JUST SEVEN YEARS after the Wright Brothers demonstrated controlled, heavier-than-air, powered flight, British aviator John Dunne designed and piloted his flying wing: The 1910 D.5 was a tailless swept-wing craft and had such inherent stability that it could fly with the pilot’s hands off its controls.
What’s more, Dunne wasn’t just a pioneer aviator. He was a philosopher too, the author of An Experiment With Time, a treatise on precognition, consciousness, and the concept of time. Here in Parts 1 and 2 today and tomorrow are tidbits on Dunne’s varied achievements as well as my GMax rendering of the Dunne D.5 for Microsoft Flight Simulator.
Dunne’s Aeronautical Expertise. After two stints of service in the South African Boer War, Lieutenant John William Dunne worked as a kite designer at the British government’s Balloon Factory, Farnborough, where he was a contemporary of another aviation pioneer, Samuel F. Cody.
Dunne’s speciality in aeronautic stability was undertaken in secrecy with camoflaged models, including some full-size ones. These flying wings, single or biplane, were swept back on an arrowhead platform. In Pioneer Aircraft 1903–14, Kenneth Munson described an earlier effort: “Dunne himself regarded the D.4 as ‘more of a hopper than a flier,’ and its best effort was a mere 120 ft. on 10 December 1908.”
Note, this was only five years, almost to the day, after the Wright Brothers’ epic flight traveled that same distance at Kitty Hawk, North Carolina.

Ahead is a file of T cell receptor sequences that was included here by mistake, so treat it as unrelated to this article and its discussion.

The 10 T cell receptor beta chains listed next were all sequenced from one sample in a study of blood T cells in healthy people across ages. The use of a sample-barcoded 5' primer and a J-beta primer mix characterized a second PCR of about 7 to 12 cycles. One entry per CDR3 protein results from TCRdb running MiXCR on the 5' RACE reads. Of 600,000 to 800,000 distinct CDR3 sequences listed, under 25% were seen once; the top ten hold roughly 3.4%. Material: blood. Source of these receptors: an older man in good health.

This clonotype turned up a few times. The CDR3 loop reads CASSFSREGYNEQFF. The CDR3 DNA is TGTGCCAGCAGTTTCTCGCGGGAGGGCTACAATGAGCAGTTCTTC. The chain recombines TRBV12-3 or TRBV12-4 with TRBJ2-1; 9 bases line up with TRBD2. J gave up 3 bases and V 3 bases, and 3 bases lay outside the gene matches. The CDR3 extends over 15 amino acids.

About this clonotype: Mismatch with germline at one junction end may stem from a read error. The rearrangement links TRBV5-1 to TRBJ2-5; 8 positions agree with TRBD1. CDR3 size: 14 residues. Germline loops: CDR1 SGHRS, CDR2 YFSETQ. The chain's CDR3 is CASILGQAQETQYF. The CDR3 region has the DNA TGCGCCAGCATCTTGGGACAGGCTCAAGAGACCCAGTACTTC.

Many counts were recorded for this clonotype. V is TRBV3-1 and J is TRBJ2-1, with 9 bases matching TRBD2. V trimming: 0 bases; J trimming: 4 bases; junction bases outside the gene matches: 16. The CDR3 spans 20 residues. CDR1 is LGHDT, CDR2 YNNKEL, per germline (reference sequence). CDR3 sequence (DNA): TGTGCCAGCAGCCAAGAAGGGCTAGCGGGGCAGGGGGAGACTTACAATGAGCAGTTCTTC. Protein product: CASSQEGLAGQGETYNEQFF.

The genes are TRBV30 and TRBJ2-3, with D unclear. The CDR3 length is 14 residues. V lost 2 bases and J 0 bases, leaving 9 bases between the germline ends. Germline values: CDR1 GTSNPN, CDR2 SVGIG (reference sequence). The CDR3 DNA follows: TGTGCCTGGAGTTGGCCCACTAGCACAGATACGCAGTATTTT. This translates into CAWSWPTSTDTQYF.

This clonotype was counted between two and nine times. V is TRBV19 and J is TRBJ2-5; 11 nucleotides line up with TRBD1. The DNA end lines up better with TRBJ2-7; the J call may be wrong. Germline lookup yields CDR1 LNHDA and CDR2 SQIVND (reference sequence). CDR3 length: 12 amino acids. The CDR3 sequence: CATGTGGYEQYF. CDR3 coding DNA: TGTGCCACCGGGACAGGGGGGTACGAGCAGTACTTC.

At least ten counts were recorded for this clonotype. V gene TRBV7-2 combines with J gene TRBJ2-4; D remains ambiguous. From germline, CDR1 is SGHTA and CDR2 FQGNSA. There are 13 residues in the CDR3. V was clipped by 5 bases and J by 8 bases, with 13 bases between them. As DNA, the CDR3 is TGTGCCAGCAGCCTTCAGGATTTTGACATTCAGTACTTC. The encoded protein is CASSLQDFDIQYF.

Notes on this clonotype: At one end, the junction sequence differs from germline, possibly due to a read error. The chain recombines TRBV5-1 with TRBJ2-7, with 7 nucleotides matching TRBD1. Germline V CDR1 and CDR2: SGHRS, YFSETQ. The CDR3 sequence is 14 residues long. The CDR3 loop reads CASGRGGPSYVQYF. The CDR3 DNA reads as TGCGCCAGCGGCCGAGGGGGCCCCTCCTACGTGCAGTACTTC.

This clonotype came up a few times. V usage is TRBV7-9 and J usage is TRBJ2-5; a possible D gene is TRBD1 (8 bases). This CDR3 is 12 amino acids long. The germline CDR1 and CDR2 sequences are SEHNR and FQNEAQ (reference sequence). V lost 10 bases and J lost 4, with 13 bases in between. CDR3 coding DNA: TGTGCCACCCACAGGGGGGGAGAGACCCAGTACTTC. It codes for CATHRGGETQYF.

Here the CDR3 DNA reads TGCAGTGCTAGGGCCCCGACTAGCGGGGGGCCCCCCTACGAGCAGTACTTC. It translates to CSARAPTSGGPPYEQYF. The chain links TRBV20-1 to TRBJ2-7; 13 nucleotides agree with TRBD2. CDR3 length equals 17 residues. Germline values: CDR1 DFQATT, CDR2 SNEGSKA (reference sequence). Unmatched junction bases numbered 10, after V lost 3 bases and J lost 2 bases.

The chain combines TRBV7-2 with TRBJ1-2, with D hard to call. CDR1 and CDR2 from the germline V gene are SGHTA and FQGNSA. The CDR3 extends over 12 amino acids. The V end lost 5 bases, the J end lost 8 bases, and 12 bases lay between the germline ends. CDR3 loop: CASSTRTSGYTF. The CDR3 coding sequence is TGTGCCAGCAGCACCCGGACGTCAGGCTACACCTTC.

A New Employer. Munson wrote, “In the spring of 1909, War Office support for aeroplane development was withdrawn, and Dunne left the Balloon Factory, taking the D.4 with him. His work continued under the aegis of the Blair Atholl Aeroplane Syndicate Ltd., formed in 1910 by the Marquis of Tullibardine (heir to the Duke of Atholl), and his next aeroplane, the D.5, was built at Leysdown for the Syndicate by the Short brothers.”
The Shorts were the first in the world to build production aircraft. Now part of Spirit AeroSystems, Short Brothers is the largest manufacturing concern in Northern Ireland.
The Dunne D.5. The D.5 first flew on March 11, 1910. Within a couple of months, it was demonstrating flights of more than two miles, some of them with a passenger accompanying the pilot.
The D.5 flying-wing biplane had a wingspan of 46 ft. and takeoff weight of 1550 lb. Its top speed was approximately 45 mph.
Tomorrow in Part 2, we continue our examination of Dunne’s flying wing and also his flights of a different fancy, into precognition, consciousness, and time. Heady topics, these. ds